# Why is arbitrary precision in double literals allowed in Java?

I just learned from Peter Lawreys post that this is valid expression, and evaluates to true.

333333333333333.33d == 333333333333333.3d

My question is, why is it allowed to have double literals which can't be represented in a double, while integer literals that can't be represented are disallowed. What is the rationale for this decision.

A side note, I can actually trigger out of range compile error for doubles literals :-)

99999999999999999999999999999999999999999999999999999999999999999999999999999999999999999999999999999999999999999999999999999999999999999999999999999999999999999999999999999999999999999999999999999999999999999999999999999999999999999999999999999999999999999999999999999999999999999999999999999999999999999999d

So as long as we're in (min, max) range, the literal gets approximated, but when going outside of that, it seems the compiler refuses to approximate it.

-
How are you proposing we easily represent the double which is "as close to 0.1 as you can get" if you disallow 0.1? –  Jon Skeet Aug 16 '11 at 10:20
Good point. How obvious... :P –  aioobe Aug 16 '11 at 10:24

## 2 Answers

The problem is that very few decimals that you might type can be represented exactly as an IEEE float. So if you removed all non-exact constants you would make using double literals very unwieldy. Most of the time the behaviour of "pretend we can represent it" is far more useful.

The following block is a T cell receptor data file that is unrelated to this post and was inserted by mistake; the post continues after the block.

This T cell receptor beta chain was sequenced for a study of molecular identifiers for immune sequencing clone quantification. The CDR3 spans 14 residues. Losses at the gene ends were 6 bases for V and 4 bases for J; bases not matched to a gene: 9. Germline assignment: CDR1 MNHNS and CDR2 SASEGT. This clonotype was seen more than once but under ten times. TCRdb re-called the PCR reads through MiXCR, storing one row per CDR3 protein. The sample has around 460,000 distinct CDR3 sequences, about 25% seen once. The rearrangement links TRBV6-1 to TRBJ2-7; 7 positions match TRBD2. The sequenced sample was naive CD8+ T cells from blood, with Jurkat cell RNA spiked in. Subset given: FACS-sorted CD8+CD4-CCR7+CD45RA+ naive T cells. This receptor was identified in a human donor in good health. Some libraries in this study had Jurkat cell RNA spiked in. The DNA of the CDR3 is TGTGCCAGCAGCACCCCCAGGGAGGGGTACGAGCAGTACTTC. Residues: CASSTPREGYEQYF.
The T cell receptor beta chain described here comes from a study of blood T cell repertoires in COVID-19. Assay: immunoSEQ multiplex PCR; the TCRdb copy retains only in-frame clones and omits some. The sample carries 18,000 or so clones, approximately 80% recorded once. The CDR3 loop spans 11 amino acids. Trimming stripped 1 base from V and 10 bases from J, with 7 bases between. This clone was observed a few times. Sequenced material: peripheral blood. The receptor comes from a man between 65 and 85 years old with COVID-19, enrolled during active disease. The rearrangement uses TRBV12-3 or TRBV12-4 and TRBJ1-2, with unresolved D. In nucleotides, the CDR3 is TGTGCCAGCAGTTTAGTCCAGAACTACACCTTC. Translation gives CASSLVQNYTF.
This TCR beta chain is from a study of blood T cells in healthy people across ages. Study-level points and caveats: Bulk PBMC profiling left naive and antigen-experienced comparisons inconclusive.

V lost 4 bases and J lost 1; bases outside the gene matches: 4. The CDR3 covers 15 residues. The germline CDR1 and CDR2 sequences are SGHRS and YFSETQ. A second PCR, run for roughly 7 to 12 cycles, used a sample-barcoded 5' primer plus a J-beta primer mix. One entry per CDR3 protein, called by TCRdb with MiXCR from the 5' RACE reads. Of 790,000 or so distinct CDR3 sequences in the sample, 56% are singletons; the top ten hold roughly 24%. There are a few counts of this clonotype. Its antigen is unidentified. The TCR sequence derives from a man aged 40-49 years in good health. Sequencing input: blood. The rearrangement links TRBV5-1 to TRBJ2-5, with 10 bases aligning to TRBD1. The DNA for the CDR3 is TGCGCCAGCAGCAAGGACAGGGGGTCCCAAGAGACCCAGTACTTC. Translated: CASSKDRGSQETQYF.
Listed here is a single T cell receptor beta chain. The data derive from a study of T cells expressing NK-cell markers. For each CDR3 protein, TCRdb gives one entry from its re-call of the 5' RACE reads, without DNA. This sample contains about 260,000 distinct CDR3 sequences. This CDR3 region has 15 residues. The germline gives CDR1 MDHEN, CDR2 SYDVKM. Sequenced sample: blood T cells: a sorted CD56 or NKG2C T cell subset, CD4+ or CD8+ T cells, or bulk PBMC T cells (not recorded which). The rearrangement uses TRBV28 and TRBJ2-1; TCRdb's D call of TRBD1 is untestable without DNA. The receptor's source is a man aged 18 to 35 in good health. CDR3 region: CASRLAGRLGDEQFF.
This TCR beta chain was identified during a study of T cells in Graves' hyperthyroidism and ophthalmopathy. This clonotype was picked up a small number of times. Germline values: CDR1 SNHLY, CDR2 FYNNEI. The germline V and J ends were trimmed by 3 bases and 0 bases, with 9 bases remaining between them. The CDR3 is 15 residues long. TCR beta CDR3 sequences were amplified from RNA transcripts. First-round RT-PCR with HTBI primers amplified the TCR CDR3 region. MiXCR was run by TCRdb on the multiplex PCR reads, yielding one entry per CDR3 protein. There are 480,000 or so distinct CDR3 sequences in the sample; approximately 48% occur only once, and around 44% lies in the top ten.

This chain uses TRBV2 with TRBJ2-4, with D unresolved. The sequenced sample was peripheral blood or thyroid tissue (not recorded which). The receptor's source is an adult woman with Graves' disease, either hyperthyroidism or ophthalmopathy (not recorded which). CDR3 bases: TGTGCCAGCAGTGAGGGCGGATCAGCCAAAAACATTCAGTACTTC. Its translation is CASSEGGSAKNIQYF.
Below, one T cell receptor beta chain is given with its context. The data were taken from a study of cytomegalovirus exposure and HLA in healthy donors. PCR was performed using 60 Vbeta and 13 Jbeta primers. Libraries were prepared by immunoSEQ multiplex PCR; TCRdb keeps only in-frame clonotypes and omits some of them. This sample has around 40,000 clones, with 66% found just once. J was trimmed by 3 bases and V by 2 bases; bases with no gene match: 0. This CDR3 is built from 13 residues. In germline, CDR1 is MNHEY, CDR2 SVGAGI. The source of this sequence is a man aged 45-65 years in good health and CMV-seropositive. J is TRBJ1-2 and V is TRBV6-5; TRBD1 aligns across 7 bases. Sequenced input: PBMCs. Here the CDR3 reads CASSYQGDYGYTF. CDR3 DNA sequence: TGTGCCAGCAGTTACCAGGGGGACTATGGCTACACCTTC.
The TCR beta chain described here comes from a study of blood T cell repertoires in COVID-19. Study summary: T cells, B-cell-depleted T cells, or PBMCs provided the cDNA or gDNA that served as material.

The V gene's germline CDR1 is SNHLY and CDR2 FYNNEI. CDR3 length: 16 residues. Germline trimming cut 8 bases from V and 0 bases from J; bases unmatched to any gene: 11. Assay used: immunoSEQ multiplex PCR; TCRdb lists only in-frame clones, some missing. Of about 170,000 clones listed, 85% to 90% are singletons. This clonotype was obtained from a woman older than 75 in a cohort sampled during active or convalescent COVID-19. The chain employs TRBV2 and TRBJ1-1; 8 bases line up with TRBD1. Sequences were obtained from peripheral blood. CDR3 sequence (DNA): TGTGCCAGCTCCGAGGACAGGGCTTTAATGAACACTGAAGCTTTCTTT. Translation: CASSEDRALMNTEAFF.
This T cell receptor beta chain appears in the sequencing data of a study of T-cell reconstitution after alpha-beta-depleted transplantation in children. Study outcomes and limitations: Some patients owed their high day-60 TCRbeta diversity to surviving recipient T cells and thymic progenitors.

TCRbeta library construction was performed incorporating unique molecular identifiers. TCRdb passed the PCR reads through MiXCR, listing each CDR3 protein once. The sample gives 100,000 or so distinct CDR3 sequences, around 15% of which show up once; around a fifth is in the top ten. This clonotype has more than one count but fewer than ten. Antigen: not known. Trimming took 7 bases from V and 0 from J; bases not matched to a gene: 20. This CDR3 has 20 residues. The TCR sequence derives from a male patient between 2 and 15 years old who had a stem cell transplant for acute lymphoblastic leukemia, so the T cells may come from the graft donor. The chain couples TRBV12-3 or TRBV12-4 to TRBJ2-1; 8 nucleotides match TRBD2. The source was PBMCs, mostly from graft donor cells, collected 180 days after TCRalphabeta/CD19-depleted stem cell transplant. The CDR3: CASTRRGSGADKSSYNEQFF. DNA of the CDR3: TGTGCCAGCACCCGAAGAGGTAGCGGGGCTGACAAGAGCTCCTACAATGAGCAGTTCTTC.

-
Good point! How obvious! Thanks for pointing it out. –  aioobe Aug 16 '11 at 10:23
The representations aren't uniformly spaced between -MAX and MAX though, so the "best effort" representation is a lot better for some than others. The example you showed just happens to be quite bad. –  Flexo Aug 16 '11 at 10:27

The main reason is probably that Java simply can't tell when you're running out of precision because there is no CPU op code for that.

Why is there no CPU flag or similar? Because the representation of the number simply doesn't allow it. For example even simple numbers like "0.1" have no definite representation. 0.1 gives you "00111111 10111001 10011001 10011001 10011001 10011001 10011001 10011010" (see http://www.binaryconvert.com/result_double.html?decimal=048046049).

That value isn't precisely 0.1 but 1.00000000000000005551115123126E-1.

So even for these "simple" cases, the code would have to throw an exception.

-
It is possible to work out if a decimal is exactly representable though I think, without the need for CPU op codes. –  Flexo Aug 16 '11 at 10:32
True but it would be awfully slow. So what is your point? –  Aaron Digulla Aug 16 '11 at 12:41